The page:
Play in juvenile greater rheas: different modes and their evolutionary and socio-cognitive implications

Research output: Contribution to journalArticlepeer-review


Even if there is evidence of play from all vertebrate classes suggesting origins in deep time, descriptions of the evolution of play are surprisingly patchy. To bridge this gap, one must study play comparatively and include taxa from key phylogenetic positions. This study is the first systematic description of play in greater rheas, and thereby the first such report on any palaeognath bird. Palaeognaths represent a major subgroup of modern-day birds that have retained many ancestral features from their direct ancestors, the non-avian dinosaurs, making them an ideal window into the behaviors of the earliest birds. We recorded play behaviors of a group of captive rheas, with a focus on the modes and ontogenetic development of their play. Juveniles predominantly engaged in contagious locomotor play, adding a social component to the majority of their play bouts. Interactive social play such as wrestling appeared only around the age of 10.5 weeks and was generally rarer. Based on our findings we hypothesize that early birds, and likely also paravian dinosaurs, played in a similar fashion with a noticeable component of sociality. These hypotheses need to be expanded through more studies on different species of palaeognath birds.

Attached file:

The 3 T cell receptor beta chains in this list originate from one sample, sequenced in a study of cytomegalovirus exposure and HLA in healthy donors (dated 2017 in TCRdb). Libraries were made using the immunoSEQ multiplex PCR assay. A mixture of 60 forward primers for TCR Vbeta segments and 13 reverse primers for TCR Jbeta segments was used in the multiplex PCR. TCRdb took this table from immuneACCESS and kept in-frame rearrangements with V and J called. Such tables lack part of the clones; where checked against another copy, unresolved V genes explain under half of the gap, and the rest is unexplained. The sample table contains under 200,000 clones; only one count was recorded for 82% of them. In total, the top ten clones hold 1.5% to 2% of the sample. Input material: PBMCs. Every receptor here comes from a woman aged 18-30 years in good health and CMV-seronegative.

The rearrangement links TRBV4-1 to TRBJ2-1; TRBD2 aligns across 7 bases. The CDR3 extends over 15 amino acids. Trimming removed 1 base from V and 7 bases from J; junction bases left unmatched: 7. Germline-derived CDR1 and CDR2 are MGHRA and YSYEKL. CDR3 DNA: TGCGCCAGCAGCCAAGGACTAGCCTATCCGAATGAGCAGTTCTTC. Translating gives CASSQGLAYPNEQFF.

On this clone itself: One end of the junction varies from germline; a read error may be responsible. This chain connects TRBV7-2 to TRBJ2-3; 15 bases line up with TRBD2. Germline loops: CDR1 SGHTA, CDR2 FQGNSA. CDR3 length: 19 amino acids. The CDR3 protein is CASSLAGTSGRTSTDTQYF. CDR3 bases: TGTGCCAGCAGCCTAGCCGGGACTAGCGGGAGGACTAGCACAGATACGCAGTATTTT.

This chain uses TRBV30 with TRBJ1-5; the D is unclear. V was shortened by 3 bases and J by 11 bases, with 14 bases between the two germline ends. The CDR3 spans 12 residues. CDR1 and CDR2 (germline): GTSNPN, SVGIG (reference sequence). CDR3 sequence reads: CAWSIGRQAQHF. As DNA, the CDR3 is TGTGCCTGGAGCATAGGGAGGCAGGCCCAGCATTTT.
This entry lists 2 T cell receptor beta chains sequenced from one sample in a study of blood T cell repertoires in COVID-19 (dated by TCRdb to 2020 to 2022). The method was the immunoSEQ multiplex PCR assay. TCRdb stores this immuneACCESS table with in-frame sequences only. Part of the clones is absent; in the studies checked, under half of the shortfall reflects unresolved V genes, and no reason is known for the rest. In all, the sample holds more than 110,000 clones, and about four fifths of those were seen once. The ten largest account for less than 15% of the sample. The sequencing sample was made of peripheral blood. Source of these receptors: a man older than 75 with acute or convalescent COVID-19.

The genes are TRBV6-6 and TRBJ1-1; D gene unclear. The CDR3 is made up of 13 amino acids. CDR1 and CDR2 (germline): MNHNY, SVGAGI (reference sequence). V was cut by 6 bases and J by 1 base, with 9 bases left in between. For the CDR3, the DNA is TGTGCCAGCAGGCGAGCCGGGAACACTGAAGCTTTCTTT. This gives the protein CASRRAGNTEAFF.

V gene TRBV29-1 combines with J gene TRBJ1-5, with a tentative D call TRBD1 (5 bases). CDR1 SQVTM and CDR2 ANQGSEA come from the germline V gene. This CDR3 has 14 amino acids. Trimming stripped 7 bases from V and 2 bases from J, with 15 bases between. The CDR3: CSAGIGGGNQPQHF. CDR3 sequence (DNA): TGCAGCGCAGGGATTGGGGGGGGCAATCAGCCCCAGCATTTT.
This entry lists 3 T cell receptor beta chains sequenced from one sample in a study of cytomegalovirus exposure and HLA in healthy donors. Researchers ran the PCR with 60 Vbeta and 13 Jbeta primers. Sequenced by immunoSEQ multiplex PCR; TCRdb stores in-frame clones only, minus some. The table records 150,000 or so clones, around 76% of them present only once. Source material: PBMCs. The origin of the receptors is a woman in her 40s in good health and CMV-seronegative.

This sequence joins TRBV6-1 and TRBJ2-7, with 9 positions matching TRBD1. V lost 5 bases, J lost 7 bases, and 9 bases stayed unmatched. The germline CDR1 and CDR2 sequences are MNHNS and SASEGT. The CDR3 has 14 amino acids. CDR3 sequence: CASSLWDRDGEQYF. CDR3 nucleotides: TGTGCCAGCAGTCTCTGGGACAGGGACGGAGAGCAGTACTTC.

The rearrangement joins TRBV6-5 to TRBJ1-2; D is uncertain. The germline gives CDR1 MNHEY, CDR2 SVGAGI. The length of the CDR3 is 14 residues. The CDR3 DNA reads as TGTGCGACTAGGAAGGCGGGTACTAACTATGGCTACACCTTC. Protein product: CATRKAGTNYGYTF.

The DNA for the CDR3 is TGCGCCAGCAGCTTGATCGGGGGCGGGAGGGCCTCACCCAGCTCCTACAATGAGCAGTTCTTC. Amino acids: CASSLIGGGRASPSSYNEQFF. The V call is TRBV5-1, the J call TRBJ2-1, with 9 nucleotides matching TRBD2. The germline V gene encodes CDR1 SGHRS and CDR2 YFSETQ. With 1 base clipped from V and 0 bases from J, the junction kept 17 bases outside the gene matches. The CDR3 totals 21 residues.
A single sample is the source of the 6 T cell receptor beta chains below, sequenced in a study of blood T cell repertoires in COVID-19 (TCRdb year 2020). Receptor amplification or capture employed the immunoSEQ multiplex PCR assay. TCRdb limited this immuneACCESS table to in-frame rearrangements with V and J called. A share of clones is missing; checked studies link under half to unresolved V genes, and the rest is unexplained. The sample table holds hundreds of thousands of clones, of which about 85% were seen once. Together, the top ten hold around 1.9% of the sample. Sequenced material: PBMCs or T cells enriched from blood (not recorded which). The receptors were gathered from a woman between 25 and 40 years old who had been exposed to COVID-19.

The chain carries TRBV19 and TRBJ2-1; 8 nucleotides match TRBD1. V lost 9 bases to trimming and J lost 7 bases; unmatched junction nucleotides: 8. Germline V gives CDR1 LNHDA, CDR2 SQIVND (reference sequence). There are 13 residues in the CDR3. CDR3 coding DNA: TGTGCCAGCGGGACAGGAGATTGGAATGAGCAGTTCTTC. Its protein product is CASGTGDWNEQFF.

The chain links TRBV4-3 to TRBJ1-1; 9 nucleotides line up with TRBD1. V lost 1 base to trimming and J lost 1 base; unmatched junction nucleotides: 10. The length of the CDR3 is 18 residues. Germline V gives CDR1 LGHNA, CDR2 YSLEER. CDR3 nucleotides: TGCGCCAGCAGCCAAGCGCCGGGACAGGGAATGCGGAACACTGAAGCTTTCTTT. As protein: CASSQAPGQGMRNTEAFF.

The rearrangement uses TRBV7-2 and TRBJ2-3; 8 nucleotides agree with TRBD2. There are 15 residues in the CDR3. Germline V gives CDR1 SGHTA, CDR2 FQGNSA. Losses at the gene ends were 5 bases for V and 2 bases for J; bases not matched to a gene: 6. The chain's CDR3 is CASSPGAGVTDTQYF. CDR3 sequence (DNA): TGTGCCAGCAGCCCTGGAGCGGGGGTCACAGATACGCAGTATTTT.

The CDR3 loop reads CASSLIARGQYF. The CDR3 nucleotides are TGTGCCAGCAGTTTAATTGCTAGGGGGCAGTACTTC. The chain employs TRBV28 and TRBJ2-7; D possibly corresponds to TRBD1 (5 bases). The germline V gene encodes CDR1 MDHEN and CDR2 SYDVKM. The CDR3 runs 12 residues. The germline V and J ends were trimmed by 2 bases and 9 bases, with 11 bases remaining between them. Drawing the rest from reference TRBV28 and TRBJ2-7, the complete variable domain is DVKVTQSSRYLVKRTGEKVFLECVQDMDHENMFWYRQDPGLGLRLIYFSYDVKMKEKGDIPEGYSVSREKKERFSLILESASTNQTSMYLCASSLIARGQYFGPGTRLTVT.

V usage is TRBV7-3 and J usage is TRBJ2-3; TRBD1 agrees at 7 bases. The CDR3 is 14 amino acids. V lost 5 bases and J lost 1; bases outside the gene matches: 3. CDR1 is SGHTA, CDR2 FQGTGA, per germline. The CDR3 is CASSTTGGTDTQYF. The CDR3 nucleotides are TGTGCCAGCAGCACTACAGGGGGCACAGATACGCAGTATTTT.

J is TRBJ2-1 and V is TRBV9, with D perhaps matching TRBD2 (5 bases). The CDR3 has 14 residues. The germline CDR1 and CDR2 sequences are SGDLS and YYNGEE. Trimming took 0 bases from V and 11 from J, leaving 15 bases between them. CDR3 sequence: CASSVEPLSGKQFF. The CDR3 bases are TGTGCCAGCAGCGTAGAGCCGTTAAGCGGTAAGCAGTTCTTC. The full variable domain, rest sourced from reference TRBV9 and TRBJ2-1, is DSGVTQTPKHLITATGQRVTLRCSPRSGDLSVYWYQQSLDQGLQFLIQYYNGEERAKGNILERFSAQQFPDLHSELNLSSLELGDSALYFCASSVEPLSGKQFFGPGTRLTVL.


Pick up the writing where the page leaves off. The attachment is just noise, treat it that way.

Original languageEnglish
Pages (from-to)4-19
Number of pages16
JournalInternational Journal of Play
Issue number1
Early online date2023 Jan 7
Publication statusPublished - 2023

Subject classification (UKÄ)

  • Philosophy
  • Zoology

Free keywords

  • play
  • evolution of play
  • Palaeognathae
  • dinosaur play
  • play contagion


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